Chiba City, Japan: Japan’s proposal for cutting greenhouse gasses wasn’t immediately accepted by other nations at climate talks near Tokyo, where delegates doubted the plan could form the basis of a new Kyoto Protocol.
The Japanese approach is “very different” from steps now being taken by Europe to curb emissions, said Jos Delbeke, director of the European Commission’s climate unit, referring to the continent’s emissions trading mechanism.
Japan had proposed a “bottom-up, sectoral approach” in its bid to lead the crafting of a successor to the Kyoto accord, expiring in 2012. European and Indian officials said they doubted the feasibility of the plan and whether it would be accepted by world leaders.
The proposal would have countries set carbon-reduction targets based on estimated volumes of heat-trapped gases their industries can eliminate through conservation measures, according to a document prepared by Japan’s trade ministry.
Ajay Mathur, director general of the Indian power ministry’s energy efficiency bureau, on Saturday said a paucity of data on industrial energy usage meant it was “too early” to support the Japanese plan.
Japan also proposed 21 emission-fighting technologies for implementation by 2030, including coal- and gas-fired power plants that emit almost no carbon dioxide, steel-making processes using hydrogen, and a system to store carbon underground.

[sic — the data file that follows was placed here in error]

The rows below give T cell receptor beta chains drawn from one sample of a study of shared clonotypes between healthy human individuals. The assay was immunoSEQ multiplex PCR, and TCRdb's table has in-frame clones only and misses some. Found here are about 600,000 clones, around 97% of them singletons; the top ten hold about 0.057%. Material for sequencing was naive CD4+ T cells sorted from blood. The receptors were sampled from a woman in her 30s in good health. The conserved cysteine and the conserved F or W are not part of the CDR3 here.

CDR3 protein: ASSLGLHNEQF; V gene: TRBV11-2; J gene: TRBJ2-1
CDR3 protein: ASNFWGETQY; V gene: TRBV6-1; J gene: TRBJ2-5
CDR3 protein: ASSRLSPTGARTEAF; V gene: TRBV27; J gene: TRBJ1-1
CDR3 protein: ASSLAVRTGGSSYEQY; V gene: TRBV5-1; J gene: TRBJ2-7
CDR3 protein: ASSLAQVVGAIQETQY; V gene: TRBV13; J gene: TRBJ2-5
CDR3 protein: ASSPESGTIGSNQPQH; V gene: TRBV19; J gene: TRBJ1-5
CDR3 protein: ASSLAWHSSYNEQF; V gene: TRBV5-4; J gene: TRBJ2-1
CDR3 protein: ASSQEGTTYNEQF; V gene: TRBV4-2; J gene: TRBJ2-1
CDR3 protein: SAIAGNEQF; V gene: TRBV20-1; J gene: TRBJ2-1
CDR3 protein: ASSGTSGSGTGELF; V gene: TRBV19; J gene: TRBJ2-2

Akira Amari, Japan’s trade minister, and environment minister Ichiro Kamoshita co-chaired the three-day summit of officials from the leading industrialized nations and 12 other countries, including Australia, Brazil, India, Indonesia, South Korea and South Africa. The conference, in Chiba City, east of Tokyo, were the fourth round of talks dubbed the “G-8 Gleneagles Dialogue on Climate Change, Clean Energy and Sustainable Development.”
The Kyoto Protocol requires 37 nations to cut emissions by a combined 5.2% from 1990 levels by 2012. A new treaty is expected to be signed in Copenhagen next year.
Officials at the Chiba summit agreed that developed countries must spend more to give developing nations the ability to cut carbon output. One existing method is the Kyoto treaty’s Clean Development Mechanism, or CDM, whereby polluters in developed nations offset harmful gases they emit by investing in projects that cut emissions in developing countries.
Other parties believe more direct investment is needed. The US, UK, Japan and the World Bank are considering setting up a $10 billion (Rs40,500 crore) clean technology fund. Japanese Prime Minister Yasuo Fukuda has pledged $10 billion in aid to developing nations over five years to combat climate change.
“Nations with conflicting interests gathered here,” Japan’s Amari said. “We have the same shared goal, but different approaches to reach the target.”